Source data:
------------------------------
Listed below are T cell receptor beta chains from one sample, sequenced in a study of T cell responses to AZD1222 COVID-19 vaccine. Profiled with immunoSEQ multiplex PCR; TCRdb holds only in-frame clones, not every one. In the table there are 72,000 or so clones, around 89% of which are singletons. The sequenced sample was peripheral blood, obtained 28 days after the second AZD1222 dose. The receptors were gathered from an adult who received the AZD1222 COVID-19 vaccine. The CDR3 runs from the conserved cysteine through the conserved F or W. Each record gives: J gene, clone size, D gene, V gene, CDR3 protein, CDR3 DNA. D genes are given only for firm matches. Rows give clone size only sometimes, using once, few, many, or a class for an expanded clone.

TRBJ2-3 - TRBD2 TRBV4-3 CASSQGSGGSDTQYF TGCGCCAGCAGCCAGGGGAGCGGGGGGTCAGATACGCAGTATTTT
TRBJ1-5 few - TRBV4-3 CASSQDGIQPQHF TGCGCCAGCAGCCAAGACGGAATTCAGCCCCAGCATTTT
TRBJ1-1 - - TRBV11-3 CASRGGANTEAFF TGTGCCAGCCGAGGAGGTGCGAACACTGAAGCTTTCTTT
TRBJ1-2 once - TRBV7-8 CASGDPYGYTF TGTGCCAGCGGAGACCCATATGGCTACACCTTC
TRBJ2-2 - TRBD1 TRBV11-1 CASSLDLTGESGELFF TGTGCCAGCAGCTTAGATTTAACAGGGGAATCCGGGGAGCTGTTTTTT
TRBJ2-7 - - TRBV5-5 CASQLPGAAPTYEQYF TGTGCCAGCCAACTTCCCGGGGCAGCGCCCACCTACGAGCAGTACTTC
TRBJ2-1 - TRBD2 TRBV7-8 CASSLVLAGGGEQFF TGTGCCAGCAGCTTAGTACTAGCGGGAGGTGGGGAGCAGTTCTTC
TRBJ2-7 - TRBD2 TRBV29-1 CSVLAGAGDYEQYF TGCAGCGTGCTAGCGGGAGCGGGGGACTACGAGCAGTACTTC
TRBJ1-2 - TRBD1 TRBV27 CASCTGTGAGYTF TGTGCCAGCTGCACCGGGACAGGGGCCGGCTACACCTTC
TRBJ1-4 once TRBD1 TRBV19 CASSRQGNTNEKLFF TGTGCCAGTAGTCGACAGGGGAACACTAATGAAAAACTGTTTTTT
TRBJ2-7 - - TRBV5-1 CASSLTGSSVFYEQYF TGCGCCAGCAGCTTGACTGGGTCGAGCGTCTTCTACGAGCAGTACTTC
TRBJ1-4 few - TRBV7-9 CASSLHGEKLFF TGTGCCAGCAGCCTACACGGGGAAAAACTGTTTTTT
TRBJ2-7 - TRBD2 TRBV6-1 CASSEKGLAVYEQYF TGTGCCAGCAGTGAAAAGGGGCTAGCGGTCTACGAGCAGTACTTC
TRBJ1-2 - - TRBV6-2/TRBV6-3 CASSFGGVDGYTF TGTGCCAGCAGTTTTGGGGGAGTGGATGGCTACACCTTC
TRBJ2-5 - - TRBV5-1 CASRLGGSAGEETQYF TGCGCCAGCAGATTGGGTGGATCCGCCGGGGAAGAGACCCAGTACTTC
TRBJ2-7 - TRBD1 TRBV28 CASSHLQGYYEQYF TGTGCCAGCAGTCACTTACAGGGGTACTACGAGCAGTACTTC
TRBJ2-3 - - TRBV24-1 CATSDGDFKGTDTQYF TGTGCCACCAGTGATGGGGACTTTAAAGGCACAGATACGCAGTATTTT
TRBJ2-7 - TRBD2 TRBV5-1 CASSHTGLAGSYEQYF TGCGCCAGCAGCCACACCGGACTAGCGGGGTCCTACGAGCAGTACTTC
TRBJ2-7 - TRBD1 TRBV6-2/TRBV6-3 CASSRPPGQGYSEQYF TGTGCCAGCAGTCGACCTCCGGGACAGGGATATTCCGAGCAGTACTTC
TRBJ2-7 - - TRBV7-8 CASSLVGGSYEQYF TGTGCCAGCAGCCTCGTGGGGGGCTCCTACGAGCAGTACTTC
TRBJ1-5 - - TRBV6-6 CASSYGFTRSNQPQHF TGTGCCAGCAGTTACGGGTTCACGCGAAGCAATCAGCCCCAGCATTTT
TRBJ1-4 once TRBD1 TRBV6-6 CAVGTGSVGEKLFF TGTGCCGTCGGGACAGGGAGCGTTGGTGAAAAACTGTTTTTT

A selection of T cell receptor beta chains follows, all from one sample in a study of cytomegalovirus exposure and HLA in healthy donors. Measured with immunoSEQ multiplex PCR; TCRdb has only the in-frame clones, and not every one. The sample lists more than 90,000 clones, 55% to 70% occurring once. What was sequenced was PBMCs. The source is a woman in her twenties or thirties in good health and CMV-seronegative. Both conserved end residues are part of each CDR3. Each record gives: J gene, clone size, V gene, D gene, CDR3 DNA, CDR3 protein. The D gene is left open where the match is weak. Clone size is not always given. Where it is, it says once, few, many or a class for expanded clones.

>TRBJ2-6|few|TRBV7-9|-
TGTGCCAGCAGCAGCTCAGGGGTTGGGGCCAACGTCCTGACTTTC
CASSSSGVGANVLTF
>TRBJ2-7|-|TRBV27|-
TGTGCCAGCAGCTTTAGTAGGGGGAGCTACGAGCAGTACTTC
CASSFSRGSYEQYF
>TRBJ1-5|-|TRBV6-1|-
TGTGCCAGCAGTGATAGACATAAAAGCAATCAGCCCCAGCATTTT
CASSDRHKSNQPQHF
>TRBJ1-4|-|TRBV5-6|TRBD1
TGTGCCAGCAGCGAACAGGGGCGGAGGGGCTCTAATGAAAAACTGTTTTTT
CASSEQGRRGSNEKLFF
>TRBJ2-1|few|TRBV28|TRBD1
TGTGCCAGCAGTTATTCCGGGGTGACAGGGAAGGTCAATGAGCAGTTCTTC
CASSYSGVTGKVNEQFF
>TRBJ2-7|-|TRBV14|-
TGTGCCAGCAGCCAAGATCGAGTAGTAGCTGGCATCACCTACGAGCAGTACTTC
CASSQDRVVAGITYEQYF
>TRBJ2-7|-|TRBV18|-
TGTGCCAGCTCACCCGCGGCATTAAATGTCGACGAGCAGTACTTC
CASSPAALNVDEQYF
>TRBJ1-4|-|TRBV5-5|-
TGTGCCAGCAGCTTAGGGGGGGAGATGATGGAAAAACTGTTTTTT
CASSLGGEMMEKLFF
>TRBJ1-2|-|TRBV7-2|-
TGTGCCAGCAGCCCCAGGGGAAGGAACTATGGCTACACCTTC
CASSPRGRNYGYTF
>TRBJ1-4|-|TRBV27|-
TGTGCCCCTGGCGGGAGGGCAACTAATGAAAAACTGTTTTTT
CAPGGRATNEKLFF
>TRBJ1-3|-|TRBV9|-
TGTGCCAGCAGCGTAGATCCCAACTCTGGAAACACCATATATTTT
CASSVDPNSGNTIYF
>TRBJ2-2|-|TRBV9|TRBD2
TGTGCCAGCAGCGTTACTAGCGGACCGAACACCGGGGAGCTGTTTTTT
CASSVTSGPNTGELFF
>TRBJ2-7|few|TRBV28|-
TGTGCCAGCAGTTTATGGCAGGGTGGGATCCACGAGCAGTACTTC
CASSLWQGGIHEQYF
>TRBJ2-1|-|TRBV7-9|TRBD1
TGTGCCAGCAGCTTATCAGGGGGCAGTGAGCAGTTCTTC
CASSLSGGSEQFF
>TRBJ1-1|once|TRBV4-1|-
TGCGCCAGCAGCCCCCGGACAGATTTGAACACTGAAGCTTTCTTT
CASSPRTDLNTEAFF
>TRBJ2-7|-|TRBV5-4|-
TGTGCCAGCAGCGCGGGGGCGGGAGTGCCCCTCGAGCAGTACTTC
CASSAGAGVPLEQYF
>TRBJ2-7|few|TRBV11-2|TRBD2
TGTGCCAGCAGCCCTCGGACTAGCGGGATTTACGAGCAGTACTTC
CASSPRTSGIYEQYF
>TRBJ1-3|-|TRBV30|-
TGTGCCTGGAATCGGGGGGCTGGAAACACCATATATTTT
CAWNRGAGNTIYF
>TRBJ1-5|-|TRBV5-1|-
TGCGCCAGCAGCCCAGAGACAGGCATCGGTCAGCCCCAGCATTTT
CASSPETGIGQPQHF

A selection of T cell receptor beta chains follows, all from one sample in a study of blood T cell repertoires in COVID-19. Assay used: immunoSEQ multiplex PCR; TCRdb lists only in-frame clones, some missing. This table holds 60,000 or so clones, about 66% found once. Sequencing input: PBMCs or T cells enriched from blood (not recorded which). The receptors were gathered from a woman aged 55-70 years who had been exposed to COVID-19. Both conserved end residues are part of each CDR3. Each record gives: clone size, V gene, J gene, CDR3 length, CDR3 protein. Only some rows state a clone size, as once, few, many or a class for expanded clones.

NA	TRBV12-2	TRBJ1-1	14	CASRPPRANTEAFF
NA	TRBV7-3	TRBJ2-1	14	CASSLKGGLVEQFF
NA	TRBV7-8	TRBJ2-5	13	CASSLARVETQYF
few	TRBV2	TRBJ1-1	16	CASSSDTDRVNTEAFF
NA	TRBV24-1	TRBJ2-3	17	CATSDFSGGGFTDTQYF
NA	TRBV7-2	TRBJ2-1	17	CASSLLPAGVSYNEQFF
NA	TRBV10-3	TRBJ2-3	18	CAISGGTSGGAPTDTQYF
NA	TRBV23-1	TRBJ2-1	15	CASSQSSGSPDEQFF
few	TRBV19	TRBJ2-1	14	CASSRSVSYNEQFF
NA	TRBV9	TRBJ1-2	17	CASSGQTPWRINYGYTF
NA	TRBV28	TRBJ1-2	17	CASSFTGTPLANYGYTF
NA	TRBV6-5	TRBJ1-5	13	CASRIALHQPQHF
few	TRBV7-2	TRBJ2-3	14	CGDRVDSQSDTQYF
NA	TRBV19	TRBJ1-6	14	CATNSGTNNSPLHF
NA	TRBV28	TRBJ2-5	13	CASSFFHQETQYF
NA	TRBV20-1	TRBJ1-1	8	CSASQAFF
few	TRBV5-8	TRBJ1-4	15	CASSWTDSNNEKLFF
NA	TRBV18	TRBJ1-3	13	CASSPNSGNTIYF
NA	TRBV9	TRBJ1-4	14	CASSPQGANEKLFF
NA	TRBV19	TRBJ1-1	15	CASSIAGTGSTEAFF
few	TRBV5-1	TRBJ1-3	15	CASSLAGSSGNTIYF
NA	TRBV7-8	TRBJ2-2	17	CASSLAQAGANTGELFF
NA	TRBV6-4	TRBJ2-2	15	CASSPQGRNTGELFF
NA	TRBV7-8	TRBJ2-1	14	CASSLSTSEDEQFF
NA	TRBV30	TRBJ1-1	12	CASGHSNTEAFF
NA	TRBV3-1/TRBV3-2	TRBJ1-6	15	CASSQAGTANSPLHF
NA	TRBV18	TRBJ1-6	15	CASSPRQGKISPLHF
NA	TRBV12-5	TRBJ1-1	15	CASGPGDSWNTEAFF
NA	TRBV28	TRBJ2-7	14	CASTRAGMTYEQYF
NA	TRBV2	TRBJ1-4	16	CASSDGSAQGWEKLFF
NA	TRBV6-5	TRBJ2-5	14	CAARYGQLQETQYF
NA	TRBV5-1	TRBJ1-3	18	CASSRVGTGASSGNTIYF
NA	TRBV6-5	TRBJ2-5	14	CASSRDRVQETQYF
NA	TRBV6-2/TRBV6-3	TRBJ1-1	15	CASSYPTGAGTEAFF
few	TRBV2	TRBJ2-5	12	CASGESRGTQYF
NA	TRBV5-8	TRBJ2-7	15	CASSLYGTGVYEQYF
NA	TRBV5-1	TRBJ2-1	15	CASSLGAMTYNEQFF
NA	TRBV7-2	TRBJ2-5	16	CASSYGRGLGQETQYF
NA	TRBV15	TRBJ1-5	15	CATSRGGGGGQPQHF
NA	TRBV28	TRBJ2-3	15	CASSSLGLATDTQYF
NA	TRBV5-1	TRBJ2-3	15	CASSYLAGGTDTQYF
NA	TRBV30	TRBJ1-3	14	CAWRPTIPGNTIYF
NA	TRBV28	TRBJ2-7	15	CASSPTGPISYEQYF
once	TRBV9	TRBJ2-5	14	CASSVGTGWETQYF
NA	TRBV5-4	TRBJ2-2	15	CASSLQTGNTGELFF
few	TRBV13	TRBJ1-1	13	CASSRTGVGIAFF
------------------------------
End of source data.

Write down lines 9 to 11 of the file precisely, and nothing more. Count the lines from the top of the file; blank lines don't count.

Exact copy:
TRBJ2-7 - TRBD2 TRBV29-1 CSVLAGAGDYEQYF TGCAGCGTGCTAGCGGGAGCGGGGGACTACGAGCAGTACTTC
TRBJ1-2 - TRBD1 TRBV27 CASCTGTGAGYTF TGTGCCAGCTGCACCGGGACAGGGGCCGGCTACACCTTC
TRBJ1-4 once TRBD1 TRBV19 CASSRQGNTNEKLFF TGTGCCAGTAGTCGACAGGGGAACACTAATGAAAAACTGTTTTTT